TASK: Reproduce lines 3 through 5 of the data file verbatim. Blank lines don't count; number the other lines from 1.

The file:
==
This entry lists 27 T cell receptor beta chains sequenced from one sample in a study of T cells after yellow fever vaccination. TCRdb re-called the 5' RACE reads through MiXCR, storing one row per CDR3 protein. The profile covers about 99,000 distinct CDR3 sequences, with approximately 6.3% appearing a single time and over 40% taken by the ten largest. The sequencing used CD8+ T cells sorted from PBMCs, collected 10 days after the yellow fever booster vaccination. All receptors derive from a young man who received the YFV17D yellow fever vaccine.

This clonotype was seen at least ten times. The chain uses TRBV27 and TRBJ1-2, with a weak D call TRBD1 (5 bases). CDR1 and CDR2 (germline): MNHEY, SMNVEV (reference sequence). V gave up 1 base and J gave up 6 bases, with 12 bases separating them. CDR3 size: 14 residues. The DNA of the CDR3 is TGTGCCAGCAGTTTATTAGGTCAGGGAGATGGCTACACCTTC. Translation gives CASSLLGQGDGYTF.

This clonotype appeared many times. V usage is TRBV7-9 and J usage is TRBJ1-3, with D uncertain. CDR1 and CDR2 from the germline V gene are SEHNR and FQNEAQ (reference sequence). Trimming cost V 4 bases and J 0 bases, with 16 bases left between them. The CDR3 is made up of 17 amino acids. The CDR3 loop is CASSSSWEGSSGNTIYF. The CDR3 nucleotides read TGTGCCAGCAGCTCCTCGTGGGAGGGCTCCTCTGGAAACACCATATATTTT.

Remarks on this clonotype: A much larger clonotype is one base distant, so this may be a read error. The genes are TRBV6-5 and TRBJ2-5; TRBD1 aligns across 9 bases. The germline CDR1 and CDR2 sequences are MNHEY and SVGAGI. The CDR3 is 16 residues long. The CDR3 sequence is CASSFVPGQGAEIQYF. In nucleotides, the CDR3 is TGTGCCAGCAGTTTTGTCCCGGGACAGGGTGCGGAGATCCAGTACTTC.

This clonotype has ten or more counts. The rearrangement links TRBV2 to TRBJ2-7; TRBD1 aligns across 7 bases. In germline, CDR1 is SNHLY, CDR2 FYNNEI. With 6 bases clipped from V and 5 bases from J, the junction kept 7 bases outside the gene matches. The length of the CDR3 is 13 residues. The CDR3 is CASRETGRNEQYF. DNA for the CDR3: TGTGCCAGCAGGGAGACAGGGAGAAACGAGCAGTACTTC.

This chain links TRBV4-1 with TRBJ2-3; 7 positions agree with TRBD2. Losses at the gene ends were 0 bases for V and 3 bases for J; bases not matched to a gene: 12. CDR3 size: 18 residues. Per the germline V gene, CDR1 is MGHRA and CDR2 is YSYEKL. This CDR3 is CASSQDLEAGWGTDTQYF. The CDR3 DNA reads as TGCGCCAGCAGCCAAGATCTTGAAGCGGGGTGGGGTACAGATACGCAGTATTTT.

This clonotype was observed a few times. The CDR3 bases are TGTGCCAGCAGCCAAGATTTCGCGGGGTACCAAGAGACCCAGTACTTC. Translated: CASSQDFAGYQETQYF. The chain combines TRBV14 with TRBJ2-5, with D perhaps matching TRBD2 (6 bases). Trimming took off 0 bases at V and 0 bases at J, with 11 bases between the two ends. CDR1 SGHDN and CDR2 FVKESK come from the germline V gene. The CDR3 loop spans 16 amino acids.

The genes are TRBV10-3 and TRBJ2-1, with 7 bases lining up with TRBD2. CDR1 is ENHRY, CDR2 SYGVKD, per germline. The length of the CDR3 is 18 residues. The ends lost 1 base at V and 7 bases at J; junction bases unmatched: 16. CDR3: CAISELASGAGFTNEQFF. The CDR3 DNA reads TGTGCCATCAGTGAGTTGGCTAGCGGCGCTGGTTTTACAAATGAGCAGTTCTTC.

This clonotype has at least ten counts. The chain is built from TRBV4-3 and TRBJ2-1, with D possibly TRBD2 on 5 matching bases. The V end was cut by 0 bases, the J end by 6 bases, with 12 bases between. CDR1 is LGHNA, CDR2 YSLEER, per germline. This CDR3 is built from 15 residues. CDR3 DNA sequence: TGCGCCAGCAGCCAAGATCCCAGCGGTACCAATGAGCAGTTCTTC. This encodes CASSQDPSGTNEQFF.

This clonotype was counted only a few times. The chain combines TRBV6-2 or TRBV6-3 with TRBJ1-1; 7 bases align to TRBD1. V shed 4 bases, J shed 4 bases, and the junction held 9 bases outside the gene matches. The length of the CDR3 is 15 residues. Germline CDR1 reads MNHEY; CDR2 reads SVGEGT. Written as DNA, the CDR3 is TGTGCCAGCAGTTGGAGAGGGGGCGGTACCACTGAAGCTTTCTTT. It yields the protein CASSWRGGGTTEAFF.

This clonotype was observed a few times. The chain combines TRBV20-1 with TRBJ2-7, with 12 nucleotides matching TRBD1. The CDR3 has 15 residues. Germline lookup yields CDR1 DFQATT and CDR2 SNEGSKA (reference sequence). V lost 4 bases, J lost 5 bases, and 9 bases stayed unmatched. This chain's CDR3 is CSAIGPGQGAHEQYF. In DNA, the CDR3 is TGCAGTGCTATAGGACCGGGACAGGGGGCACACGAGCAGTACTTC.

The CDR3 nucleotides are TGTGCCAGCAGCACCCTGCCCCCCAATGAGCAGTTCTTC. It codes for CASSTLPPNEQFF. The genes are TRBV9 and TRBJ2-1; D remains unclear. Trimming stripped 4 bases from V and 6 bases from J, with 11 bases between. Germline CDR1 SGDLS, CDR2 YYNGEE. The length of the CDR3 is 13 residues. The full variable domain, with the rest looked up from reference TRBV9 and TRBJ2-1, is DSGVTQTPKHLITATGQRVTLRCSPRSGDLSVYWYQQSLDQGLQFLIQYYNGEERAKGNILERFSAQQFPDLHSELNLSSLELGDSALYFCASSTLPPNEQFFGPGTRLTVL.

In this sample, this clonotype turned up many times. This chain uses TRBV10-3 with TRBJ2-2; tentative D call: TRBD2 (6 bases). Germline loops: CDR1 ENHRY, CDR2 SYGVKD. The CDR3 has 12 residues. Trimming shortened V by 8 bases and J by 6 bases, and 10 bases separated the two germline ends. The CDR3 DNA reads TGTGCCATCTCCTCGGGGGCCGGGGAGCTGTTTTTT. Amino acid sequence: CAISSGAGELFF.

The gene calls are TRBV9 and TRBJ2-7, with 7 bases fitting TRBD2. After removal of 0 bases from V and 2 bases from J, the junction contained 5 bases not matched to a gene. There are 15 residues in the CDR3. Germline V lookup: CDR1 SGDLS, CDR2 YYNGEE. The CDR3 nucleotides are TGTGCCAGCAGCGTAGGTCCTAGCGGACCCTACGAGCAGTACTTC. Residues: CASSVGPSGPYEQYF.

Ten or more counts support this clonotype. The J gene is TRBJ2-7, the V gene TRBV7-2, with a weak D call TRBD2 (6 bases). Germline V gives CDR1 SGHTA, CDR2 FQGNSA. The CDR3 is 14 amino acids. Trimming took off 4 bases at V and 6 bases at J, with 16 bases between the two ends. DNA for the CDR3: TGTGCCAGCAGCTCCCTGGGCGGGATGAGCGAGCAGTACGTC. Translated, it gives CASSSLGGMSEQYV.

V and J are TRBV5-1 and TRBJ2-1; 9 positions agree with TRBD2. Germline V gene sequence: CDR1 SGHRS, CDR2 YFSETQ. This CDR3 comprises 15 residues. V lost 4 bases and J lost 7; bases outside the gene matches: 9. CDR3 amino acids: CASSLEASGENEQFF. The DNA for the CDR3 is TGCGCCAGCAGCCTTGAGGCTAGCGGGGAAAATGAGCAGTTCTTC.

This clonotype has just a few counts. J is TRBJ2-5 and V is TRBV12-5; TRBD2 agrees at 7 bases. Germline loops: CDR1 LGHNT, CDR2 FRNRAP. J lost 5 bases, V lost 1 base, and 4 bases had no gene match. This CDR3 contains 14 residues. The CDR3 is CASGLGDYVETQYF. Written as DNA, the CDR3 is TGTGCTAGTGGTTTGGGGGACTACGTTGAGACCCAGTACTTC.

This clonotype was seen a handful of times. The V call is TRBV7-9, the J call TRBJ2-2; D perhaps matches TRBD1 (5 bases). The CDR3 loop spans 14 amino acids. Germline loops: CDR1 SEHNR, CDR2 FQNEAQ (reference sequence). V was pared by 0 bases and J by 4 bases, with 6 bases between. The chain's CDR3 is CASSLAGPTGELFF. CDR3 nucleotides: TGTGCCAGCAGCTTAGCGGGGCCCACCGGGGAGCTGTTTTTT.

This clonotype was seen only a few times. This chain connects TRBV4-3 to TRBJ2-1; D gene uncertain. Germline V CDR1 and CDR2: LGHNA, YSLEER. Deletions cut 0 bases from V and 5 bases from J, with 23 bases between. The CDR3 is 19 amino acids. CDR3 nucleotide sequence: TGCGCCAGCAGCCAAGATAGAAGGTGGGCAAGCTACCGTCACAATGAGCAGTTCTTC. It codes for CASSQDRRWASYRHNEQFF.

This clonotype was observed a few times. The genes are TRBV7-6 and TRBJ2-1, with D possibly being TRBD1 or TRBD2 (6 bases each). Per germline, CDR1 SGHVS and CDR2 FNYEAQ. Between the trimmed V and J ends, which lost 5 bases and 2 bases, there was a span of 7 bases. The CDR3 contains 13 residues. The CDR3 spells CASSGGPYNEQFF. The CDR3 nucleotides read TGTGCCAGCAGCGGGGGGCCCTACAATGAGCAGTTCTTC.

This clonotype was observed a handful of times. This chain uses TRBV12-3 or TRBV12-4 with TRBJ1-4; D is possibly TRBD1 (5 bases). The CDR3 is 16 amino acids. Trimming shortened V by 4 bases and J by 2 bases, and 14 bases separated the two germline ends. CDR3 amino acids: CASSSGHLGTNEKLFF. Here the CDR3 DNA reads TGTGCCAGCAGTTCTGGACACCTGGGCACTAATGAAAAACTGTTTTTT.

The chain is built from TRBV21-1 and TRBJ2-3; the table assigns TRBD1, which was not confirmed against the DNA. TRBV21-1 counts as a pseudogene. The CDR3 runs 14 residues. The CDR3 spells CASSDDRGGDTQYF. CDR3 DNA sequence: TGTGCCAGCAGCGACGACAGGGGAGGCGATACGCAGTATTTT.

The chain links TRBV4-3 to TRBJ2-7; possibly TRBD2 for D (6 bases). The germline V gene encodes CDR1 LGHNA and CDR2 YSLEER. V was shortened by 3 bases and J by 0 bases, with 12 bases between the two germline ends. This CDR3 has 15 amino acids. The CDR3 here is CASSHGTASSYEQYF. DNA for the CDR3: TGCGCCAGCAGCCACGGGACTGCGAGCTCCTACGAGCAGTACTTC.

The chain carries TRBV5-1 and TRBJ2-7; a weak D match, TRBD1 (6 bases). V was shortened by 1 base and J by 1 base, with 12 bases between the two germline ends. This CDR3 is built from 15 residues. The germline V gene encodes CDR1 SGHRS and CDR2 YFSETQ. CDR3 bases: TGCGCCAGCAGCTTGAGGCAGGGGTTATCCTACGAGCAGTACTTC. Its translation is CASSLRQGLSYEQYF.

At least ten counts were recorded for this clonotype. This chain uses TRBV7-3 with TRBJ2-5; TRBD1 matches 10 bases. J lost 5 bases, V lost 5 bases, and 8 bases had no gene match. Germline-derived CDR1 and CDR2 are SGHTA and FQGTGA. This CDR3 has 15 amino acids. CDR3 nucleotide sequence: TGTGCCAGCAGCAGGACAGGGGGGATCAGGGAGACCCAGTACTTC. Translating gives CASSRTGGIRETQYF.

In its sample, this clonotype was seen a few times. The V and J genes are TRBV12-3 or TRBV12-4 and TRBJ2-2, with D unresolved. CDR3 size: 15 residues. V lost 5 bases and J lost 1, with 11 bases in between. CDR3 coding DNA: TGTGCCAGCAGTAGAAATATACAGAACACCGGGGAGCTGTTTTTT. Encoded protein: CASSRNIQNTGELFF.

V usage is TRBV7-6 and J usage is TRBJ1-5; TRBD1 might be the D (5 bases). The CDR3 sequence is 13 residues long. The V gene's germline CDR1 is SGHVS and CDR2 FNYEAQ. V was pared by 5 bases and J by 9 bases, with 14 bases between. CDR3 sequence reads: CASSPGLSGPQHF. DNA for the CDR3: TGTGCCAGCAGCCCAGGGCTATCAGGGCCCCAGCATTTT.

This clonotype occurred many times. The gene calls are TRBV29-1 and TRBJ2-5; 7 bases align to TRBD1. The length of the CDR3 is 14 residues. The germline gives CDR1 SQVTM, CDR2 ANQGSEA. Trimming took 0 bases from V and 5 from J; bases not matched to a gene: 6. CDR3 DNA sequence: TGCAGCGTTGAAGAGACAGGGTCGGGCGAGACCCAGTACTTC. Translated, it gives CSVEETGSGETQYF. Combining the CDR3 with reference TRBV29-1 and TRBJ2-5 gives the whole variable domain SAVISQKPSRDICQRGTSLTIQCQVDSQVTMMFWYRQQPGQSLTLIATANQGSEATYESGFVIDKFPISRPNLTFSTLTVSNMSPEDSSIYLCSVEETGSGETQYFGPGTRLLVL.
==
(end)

This clonotype appeared many times. V usage is TRBV7-9 and J usage is TRBJ1-3, with D uncertain. CDR1 and CDR2 from the germline V gene are SEHNR and FQNEAQ (reference sequence). Trimming cost V 4 bases and J 0 bases, with 16 bases left between them. The CDR3 is made up of 17 amino acids. The CDR3 loop is CASSSSWEGSSGNTIYF. The CDR3 nucleotides read TGTGCCAGCAGCTCCTCGTGGGAGGGCTCCTCTGGAAACACCATATATTTT.

Remarks on this clonotype: A much larger clonotype is one base distant, so this may be a read error. The genes are TRBV6-5 and TRBJ2-5; TRBD1 aligns across 9 bases. The germline CDR1 and CDR2 sequences are MNHEY and SVGAGI. The CDR3 is 16 residues long. The CDR3 sequence is CASSFVPGQGAEIQYF. In nucleotides, the CDR3 is TGTGCCAGCAGTTTTGTCCCGGGACAGGGTGCGGAGATCCAGTACTTC.

This clonotype has ten or more counts. The rearrangement links TRBV2 to TRBJ2-7; TRBD1 aligns across 7 bases. In germline, CDR1 is SNHLY, CDR2 FYNNEI. With 6 bases clipped from V and 5 bases from J, the junction kept 7 bases outside the gene matches. The length of the CDR3 is 13 residues. The CDR3 is CASRETGRNEQYF. DNA for the CDR3: TGTGCCAGCAGGGAGACAGGGAGAAACGAGCAGTACTTC.